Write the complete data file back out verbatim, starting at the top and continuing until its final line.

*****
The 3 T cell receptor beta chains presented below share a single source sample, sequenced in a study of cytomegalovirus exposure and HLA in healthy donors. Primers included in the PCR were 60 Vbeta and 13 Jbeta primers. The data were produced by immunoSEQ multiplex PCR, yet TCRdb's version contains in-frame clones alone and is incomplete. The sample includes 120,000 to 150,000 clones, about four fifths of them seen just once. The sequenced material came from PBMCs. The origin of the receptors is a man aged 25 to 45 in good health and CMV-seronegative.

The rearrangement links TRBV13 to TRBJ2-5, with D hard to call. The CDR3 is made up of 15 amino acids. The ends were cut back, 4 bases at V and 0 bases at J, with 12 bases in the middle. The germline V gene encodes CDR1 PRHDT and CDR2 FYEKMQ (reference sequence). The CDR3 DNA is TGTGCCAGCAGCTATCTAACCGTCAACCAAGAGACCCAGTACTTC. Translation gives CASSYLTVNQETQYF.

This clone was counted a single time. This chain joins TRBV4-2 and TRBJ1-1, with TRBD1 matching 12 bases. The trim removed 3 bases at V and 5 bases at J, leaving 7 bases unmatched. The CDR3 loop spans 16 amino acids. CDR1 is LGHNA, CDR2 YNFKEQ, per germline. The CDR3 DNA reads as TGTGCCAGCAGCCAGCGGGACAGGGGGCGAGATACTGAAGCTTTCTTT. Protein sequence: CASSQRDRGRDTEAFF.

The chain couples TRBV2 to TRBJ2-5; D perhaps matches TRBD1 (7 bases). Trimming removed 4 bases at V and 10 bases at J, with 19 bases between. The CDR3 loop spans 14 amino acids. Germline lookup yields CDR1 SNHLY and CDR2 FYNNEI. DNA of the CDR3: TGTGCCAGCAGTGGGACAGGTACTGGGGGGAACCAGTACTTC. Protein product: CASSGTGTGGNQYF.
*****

The 3 T cell receptor beta chains presented below share a single source sample, sequenced in a study of cytomegalovirus exposure and HLA in healthy donors. Primers included in the PCR were 60 Vbeta and 13 Jbeta primers. The data were produced by immunoSEQ multiplex PCR, yet TCRdb's version contains in-frame clones alone and is incomplete. The sample includes 120,000 to 150,000 clones, about four fifths of them seen just once. The sequenced material came from PBMCs. The origin of the receptors is a man aged 25 to 45 in good health and CMV-seronegative.

The rearrangement links TRBV13 to TRBJ2-5, with D hard to call. The CDR3 is made up of 15 amino acids. The ends were cut back, 4 bases at V and 0 bases at J, with 12 bases in the middle. The germline V gene encodes CDR1 PRHDT and CDR2 FYEKMQ (reference sequence). The CDR3 DNA is TGTGCCAGCAGCTATCTAACCGTCAACCAAGAGACCCAGTACTTC. Translation gives CASSYLTVNQETQYF.

This clone was counted a single time. This chain joins TRBV4-2 and TRBJ1-1, with TRBD1 matching 12 bases. The trim removed 3 bases at V and 5 bases at J, leaving 7 bases unmatched. The CDR3 loop spans 16 amino acids. CDR1 is LGHNA, CDR2 YNFKEQ, per germline. The CDR3 DNA reads as TGTGCCAGCAGCCAGCGGGACAGGGGGCGAGATACTGAAGCTTTCTTT. Protein sequence: CASSQRDRGRDTEAFF.

The chain couples TRBV2 to TRBJ2-5; D perhaps matches TRBD1 (7 bases). Trimming removed 4 bases at V and 10 bases at J, with 19 bases between. The CDR3 loop spans 14 amino acids. Germline lookup yields CDR1 SNHLY and CDR2 FYNNEI. DNA of the CDR3: TGTGCCAGCAGTGGGACAGGTACTGGGGGGAACCAGTACTTC. Protein product: CASSGTGTGGNQYF.